Aquatic Flowers

When I started my first aquarium in Calgary my friends were always amazed that I had real plants in it. That made me feel really good for back in Brazil, where I got started in the hobby, aquarium keeping was very low-tech and aquarium keepers relied on live plants to help filter their water. Everyone had live plants in their tanks, and the stores did not carry plastic ones (or if they did, their price would have been prohibitively expensive given the import restrictions of the time). Something that was second nature to me in the past was now considered to signify a level of expertise.

Many years later I joined the Calgary Aquarium Society and heard of the HAP program and how some club members had their aquatic plants flower, and some had actually propagated their plants from seeds. I realized then that I wasn’t such a hot shot after all for keeping Amazon sword plants alive and growing Aponogeton plants from bulbs. It was quite humbling from me to hear from the HAP masters on their latest feats with their aquarium plants.

Let me assure you that most of the aquarium plants available today are capable of flowering. It is quite natural for them to do so, and they will do it in an artificial setting when conditions are right. Some flowers are very pretty, others are barely noticeable, but one thing I’ve noticed with many of them is their short life – sometimes as short as one day or less. If you know your plant is about to flower and you want to enter it for HAP points, make sure you have a spotter on call or be ready to take a picture

So what is the secret? I don’t have a formula for making my plants flower, but I’ve noticed a couple of things. First is light. Without proper lighting the plants don’t grow well, much less flower. There is a certain level in which the plants do well and grow. If your light intensity increases past this level your plants should flower and grow vigorously providing they are established and you don’t have an algae problem in the tank. Regular light and dark periods are important too. Some people claiming that their plants flower when the light period is increased (up to 14 hours). I find my plants flower in winter, when the aquarium gets a few hours of sunlight on the front pane. I don’t change the light period (it stays 12 hours) but the light intensity changes dramatically with the sunlight.

Another factor seems to be plant mass. I once let star grass (Heteranthera zosterifolia) grow out of control in a corner of one of my tanks. It formed a tangled mass of plants growing all the way to the surface and actually running along the surface for half their length. Then the growing tip of the plants bent upwards and grew out of the water, producing tougher leaves and two flower buds per tip. This went on for a couple of months (January and February) and there were blooms every day. The plants’ mass could simply be an indication of the plants’ health (and therefore their ability to flower) although there is some evidence that plants do better when there is a large number of the same species together.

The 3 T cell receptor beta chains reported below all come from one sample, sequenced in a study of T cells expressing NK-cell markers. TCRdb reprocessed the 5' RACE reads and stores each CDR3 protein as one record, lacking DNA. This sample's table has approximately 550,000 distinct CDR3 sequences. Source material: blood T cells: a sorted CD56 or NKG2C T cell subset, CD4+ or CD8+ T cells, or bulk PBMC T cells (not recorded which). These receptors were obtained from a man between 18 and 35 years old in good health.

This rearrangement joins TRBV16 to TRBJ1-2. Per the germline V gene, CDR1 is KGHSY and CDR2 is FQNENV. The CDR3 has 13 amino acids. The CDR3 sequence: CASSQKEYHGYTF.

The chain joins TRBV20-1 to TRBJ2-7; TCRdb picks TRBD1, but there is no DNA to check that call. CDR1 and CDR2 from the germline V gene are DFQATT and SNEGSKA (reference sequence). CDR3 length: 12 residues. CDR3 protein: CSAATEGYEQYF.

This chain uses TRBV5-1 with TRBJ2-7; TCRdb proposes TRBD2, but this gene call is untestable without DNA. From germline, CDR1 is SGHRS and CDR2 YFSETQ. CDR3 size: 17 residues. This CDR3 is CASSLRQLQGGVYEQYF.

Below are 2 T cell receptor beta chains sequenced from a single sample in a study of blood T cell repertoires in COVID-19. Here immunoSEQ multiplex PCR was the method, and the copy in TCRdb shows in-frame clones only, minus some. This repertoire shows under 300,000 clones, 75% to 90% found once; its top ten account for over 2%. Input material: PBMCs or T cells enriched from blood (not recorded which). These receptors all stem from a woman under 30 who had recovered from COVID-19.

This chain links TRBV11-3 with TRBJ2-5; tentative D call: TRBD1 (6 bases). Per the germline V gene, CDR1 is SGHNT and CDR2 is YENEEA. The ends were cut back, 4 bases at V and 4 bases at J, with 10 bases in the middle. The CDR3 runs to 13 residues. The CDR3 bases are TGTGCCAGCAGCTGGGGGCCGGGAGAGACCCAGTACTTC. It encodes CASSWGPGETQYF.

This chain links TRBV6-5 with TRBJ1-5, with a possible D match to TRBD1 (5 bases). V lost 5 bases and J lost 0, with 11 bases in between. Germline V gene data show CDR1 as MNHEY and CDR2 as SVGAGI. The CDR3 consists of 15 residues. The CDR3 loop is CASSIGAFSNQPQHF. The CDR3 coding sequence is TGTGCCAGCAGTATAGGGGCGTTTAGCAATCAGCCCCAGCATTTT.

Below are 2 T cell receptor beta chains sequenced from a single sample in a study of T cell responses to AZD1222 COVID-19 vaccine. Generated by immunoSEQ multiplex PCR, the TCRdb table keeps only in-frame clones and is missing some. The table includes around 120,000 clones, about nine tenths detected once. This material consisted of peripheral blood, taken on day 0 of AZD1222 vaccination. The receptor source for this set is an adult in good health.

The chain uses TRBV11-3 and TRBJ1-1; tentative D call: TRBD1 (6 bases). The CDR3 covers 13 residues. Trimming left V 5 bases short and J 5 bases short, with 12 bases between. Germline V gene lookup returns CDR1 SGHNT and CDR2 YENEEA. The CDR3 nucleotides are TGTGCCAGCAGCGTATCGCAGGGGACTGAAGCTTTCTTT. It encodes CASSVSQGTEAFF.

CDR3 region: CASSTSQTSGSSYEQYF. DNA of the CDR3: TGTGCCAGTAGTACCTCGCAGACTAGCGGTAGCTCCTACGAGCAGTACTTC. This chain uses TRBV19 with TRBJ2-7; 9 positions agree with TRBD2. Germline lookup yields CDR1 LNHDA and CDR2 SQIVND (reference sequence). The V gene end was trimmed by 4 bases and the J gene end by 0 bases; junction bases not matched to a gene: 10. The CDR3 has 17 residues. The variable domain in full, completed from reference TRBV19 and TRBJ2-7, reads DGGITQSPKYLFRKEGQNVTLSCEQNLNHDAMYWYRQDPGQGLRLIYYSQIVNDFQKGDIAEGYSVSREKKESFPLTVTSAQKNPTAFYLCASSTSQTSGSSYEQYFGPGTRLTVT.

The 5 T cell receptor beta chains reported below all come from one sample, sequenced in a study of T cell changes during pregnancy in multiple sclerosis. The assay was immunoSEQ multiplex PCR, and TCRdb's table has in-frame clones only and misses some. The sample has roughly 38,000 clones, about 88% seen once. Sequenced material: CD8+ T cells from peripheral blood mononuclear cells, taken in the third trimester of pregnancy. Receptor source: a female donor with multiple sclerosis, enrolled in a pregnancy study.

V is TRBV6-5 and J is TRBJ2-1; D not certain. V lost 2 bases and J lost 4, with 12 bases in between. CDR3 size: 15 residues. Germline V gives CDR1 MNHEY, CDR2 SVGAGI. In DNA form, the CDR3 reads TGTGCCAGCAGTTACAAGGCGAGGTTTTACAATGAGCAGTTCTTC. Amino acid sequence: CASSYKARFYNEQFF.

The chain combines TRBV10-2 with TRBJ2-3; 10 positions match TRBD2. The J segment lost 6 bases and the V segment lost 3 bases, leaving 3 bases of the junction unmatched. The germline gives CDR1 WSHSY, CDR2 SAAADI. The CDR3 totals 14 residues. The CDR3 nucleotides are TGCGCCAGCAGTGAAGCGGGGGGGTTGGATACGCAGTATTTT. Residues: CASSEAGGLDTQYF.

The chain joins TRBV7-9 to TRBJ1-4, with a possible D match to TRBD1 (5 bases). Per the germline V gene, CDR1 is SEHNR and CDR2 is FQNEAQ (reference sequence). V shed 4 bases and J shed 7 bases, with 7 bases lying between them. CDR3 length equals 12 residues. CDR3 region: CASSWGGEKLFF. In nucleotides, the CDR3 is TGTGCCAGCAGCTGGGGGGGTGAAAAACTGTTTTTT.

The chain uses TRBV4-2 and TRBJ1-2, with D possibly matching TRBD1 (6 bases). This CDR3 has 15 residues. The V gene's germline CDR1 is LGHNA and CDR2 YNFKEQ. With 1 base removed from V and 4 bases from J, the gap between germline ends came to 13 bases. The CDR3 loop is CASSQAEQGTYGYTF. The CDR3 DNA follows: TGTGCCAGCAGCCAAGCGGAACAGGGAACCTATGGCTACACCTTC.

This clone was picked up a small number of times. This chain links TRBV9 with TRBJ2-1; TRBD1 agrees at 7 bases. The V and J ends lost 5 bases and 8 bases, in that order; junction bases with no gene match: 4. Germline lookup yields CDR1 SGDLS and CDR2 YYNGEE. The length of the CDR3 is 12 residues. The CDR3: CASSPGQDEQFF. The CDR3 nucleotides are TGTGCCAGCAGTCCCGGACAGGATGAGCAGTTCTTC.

The third factor is nutrition. It takes energy to produce the flowers, and with some plants you can actually control the amount of flowers with fertilizer. Water lilies are an example. They need root fertilizer to flower well.

So if there is a formula to make aquatic plants to flower it must be:

flowers = healthy plants + light of proper intensity and time + nutrients

It is important to note that the majority of aquatic plants produce aerial flowers, so the plant will either grow to the surface or it will send flower stems up to the surface. A deep tank may prevent you from getting flowers because of the water depth. In this case you can try lowering the water level. The other dimensions of the tank are not at all important, just make sure the plant is not cramped.

As I said earlier, most aquarium plants are capable of flowering. As with anything in life some things are easier than others, and some things are impossible. Ferns are not flowering plants so don’t expect Java fern (Microsorium pterops) or water sprite (Ceratopteris thalictroides) to flower. The most they will do is produce spores under their leaves. On the other hand, some plants that one may not immediately think of as flowering plants in fact are. Hornwort (Ceratophyllum demersum), Cabomba, and duckweed (Lemna minor) are three examples.

Here are just some of the plants that have produced flowers for various CAS members:

In the pond: water lilies (Nymphaea spp.); water poppy (Hydrocleys nymphoides); arrowheads (Sagittaria spp.); frogbit (Hydrocharis morsus-ranae); umbrella palm/papyrus (Cyperus spp.).

In the aquarium: Vallisneria spp.; temple plant (Nomaphila stricta); Cryptocoryne affinis; Amazon swords (Echinodorus spp.); many of the Aponogeton species (including the Madagascar lace plant); hornwort (Ceratophyllum demersum); Anubias barteri.

If you would like to get an aquatic plant to flower, it is best to start with the easier ones. For a pond, just about all the plants available in the pond section of garden centres will flower. But avoid placing tropicals outdoors because they don’t like our local temperature fluctuations. For an aquarium, start with Aponogeton or star grass, but just make sure you have bright lights. Good luck. ?